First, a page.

Warning: This is the manual of the legacy Guile 2.0 series. You may want to read the manual of the current stable series instead.

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There is a whole zoo of delimited control operators, and as it does not seem to be a bounded set, Guile implements support for them in a separate module:

(use-modules (ice-9 control))

Firstly, we have a helpful abbreviation for the call-with-prompt operator.

Scheme Syntax: % expr
Scheme Syntax: % expr handler
Scheme Syntax: % tag expr handler

Evaluate expr in a prompt, optionally specifying a tag and a handler. If no tag is given, the default prompt tag is used.

If no handler is given, a default handler is installed. The default handler accepts a procedure of one argument, which will called on the captured continuation, within a prompt.

Sometimes it’s easier just to show code, as in this case:

(define (default-prompt-handler k proc)
  (% (default-prompt-tag)
     (proc k)

The % symbol is chosen because it looks like a prompt.

Likewise there is an abbreviation for abort-to-prompt, which assumes the default prompt tag:

Scheme Procedure: abort val1 val2 …

Abort to the default prompt tag, passing val1 val2 … to the handler.

As mentioned before, (ice-9 control) also provides other delimited control operators. This section is a bit technical, and first-time users of delimited continuations should probably come back to it after some practice with %.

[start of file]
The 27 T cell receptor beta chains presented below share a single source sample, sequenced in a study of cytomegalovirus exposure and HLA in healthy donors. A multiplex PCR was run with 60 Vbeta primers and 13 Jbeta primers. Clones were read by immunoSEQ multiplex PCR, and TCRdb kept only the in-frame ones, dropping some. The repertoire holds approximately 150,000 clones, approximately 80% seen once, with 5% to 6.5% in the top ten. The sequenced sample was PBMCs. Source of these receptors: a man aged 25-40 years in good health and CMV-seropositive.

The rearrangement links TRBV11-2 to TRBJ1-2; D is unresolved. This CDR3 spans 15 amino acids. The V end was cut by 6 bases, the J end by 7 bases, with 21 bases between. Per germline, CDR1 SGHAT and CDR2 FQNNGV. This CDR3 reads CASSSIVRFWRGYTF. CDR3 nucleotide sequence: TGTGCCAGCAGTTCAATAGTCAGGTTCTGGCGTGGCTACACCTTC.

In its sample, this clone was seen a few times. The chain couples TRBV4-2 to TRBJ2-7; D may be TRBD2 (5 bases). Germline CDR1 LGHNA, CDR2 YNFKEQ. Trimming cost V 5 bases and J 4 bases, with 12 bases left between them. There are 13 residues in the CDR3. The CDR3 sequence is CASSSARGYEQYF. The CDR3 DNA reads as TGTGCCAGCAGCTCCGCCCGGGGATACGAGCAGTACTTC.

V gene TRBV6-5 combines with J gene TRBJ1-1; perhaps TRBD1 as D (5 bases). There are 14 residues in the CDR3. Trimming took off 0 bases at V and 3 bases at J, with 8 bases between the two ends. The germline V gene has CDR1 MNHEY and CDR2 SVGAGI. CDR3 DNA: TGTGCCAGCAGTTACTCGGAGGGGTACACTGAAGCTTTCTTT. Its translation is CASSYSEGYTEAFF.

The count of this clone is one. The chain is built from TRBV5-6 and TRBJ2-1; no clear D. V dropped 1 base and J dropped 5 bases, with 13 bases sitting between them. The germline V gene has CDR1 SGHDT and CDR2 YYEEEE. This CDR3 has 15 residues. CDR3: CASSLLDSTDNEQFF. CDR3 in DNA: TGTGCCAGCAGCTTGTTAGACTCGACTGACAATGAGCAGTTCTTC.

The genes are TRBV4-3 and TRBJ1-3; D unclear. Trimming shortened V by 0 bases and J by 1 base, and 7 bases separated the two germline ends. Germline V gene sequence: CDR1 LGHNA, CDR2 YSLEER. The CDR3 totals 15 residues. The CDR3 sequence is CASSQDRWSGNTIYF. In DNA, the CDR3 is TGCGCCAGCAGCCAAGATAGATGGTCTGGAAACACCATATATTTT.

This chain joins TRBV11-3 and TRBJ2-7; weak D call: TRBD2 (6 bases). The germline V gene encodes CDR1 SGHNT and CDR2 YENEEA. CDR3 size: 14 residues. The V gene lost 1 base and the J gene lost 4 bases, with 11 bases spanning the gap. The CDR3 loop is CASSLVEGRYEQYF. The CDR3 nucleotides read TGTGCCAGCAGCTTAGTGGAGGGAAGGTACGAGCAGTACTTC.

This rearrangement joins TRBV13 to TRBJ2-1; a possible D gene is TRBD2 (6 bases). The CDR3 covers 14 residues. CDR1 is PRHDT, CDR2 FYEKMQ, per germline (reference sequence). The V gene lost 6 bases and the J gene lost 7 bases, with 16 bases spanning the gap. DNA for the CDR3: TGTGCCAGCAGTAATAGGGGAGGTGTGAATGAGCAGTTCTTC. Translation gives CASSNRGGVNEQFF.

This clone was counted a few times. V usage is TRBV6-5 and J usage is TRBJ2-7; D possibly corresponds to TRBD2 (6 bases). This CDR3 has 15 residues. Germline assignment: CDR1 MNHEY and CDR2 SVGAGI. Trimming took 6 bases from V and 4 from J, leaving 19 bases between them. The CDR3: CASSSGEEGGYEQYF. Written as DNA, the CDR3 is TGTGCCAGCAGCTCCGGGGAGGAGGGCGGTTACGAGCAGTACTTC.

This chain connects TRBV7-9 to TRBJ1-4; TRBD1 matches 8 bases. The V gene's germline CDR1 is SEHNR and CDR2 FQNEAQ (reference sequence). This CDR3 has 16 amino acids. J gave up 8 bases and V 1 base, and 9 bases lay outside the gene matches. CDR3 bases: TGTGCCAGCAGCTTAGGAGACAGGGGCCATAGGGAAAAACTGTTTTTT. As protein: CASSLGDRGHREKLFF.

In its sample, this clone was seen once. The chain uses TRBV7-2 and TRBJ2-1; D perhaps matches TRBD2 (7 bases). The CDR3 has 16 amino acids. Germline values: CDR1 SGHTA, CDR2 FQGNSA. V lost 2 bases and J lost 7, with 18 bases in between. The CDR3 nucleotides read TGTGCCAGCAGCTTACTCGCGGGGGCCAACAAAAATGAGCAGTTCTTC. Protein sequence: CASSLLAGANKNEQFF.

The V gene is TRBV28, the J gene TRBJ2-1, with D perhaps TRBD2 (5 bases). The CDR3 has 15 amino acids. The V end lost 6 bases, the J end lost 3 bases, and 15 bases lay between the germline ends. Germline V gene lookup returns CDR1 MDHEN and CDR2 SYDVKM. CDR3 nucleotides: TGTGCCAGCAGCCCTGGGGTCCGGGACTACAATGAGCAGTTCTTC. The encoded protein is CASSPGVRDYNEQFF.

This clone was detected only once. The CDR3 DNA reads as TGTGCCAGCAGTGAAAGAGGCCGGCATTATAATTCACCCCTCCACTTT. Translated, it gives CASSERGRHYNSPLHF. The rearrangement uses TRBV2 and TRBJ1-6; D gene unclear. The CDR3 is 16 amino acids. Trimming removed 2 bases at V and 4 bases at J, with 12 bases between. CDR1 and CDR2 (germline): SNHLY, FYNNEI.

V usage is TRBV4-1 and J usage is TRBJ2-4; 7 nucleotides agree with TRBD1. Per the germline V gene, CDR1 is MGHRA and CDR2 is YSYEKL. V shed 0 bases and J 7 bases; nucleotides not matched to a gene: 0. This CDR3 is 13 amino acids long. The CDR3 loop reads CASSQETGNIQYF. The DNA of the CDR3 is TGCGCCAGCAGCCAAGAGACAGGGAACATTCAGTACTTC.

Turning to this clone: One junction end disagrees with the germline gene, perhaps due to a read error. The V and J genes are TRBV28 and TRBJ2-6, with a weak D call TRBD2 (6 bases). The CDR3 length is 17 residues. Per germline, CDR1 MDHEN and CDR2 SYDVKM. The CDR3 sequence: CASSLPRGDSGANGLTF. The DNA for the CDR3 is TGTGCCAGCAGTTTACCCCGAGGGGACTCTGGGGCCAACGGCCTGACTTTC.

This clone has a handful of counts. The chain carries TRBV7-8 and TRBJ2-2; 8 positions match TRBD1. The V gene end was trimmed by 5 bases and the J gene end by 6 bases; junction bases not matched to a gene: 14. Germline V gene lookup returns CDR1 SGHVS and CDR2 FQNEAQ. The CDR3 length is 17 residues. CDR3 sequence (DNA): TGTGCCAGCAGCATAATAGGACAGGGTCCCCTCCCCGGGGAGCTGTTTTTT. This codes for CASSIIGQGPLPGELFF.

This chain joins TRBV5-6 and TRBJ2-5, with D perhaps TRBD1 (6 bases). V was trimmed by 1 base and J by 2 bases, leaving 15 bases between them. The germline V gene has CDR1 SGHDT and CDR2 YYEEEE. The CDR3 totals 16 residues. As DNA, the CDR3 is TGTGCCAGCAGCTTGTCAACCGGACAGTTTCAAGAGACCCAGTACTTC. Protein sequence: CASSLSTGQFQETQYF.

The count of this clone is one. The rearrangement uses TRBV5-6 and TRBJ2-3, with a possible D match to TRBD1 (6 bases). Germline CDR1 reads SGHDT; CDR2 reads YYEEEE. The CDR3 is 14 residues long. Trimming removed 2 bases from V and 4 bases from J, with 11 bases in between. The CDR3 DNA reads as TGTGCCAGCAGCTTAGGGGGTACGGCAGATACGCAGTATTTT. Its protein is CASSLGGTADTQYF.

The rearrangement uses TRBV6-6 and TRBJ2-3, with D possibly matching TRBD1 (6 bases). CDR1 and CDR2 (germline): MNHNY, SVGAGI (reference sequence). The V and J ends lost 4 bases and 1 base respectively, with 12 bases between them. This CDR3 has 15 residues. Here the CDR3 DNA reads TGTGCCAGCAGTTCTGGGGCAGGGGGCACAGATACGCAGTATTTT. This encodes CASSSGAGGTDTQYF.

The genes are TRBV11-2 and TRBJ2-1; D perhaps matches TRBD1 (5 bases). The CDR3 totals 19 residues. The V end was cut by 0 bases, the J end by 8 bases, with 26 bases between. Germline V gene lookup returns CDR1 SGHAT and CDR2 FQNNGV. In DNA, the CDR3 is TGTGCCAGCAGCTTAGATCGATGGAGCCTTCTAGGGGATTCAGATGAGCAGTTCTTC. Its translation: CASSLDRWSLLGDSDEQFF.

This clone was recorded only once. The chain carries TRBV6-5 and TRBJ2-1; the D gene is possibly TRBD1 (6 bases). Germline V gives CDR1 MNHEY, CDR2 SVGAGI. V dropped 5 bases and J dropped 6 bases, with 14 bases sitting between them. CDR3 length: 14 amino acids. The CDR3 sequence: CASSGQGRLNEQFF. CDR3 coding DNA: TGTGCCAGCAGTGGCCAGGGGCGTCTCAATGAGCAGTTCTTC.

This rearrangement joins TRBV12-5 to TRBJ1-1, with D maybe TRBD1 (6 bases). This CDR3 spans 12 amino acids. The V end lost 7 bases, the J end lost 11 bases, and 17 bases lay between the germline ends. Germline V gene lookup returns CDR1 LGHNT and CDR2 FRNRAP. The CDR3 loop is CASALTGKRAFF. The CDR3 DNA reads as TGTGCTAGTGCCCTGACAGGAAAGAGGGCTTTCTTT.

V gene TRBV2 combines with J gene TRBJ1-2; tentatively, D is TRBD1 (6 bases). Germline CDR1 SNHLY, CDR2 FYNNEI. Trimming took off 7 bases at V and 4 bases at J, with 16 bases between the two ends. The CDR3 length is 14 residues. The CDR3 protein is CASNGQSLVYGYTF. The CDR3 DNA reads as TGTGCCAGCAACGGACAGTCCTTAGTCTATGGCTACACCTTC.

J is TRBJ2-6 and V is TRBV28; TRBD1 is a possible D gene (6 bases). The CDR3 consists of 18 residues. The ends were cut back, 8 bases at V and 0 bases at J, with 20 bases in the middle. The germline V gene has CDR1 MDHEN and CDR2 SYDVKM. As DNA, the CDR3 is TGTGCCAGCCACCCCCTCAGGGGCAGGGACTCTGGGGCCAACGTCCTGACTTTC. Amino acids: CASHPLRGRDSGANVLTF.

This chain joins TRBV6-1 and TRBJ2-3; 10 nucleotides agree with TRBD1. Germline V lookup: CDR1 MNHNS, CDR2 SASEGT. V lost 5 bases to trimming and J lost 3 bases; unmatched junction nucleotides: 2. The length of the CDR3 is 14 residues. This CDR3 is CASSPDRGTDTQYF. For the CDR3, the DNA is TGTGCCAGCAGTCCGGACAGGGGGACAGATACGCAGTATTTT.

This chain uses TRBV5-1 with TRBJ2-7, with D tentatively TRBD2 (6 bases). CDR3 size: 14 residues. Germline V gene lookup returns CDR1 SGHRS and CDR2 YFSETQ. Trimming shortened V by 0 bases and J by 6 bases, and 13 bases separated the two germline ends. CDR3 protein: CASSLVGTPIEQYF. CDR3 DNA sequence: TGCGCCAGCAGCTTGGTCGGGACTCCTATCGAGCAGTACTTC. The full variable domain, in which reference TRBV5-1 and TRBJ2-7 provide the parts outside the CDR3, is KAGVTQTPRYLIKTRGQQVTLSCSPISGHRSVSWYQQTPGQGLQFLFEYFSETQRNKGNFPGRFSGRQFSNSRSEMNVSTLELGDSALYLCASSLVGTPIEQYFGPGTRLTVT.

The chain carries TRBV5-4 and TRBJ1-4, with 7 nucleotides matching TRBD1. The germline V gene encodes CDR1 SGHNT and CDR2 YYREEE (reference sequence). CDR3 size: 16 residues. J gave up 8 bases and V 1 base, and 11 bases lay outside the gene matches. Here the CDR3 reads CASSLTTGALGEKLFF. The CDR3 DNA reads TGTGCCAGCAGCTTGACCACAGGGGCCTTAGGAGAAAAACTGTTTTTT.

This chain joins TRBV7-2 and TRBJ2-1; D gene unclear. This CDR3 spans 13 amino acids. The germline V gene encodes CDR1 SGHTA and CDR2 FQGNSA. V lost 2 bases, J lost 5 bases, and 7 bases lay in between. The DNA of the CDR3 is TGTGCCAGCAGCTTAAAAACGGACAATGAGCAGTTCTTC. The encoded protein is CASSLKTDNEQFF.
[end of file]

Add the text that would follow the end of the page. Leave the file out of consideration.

Still here? So, when one implements a delimited control operator like call-with-prompt, one needs to make two decisions. Firstly, does the handler run within or outside the prompt? Having the handler run within the prompt allows an abort inside the handler to return to the same prompt handler, which is often useful. However it prevents tail calls from the handler, so it is less general.

Similarly, does invoking a captured continuation reinstate a prompt? Again we have the tradeoff of convenience versus proper tail calls.

These decisions are captured in the Felleisen F operator. If neither the continuations nor the handlers implicitly add a prompt, the operator is known as –F–. This is the case for Guile’s call-with-prompt and abort-to-prompt.

If both continuation and handler implicitly add prompts, then the operator is +F+. shift and reset are such operators.

Scheme Syntax: reset body1 body2 …

Establish a prompt, and evaluate body1 body2 … within that prompt.

The prompt handler is designed to work with shift, described below.

Scheme Syntax: shift cont body1 body2 …

Abort to the nearest reset, and evaluate body1 body2 … in a context in which the captured continuation is bound to cont.

As mentioned above, taken together, the body1 body2 … expressions and the invocations of cont implicitly establish a prompt.

Interested readers are invited to explore Oleg Kiselyov’s wonderful web site at http://okmij.org/ftp/, for more information on these operators.

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